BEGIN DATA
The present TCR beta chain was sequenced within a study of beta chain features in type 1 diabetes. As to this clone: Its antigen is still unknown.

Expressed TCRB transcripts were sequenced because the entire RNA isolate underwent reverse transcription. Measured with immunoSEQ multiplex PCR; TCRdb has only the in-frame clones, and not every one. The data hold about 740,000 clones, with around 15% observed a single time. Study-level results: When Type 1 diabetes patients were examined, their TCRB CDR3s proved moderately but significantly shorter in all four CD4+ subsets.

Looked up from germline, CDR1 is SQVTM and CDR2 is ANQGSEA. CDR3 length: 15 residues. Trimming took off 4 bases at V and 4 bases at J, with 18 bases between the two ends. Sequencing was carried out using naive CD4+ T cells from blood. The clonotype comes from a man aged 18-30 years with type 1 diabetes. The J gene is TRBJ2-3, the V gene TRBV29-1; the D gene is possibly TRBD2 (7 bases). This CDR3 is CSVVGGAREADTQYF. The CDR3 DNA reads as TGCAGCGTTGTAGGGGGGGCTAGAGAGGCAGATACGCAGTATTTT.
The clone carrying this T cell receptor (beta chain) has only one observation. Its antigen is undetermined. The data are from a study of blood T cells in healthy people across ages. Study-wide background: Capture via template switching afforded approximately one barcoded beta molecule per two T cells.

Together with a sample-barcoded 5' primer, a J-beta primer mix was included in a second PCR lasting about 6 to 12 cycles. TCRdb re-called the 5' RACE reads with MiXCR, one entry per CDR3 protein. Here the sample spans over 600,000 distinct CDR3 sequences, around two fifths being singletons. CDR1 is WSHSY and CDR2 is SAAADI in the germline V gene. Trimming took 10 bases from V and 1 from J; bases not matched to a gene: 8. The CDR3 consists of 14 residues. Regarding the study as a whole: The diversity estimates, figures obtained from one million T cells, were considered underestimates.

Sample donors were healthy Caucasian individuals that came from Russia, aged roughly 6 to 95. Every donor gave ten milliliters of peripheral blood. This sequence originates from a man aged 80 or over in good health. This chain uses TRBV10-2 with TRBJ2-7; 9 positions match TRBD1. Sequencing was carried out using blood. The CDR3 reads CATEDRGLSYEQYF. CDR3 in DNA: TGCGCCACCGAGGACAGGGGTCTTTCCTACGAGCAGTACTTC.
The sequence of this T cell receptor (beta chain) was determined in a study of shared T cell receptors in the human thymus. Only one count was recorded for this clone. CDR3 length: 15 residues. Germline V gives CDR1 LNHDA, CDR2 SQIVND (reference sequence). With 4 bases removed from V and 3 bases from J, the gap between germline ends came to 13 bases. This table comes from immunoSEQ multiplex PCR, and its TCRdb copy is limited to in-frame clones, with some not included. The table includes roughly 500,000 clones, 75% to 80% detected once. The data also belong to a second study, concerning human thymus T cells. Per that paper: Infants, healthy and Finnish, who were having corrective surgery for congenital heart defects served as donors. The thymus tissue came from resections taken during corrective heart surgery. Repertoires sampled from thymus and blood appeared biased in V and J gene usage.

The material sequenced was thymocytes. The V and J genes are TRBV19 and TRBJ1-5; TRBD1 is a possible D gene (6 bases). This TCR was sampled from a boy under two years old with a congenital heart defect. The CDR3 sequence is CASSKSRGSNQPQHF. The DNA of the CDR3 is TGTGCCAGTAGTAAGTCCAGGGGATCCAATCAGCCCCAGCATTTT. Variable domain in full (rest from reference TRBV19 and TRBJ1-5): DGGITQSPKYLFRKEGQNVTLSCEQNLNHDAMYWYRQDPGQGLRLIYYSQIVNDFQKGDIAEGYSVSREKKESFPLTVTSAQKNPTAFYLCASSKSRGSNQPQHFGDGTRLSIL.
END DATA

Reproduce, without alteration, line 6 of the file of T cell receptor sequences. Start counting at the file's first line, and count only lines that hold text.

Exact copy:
Sample donors were healthy Caucasian individuals that came from Russia, aged roughly 6 to 95. Every donor gave ten milliliters of peripheral blood. This sequence originates from a man aged 80 or over in good health. This chain uses TRBV10-2 with TRBJ2-7; 9 positions match TRBD1. Sequencing was carried out using blood. The CDR3 reads CATEDRGLSYEQYF. CDR3 in DNA: TGCGCCACCGAGGACAGGGGTCTTTCCTACGAGCAGTACTTC.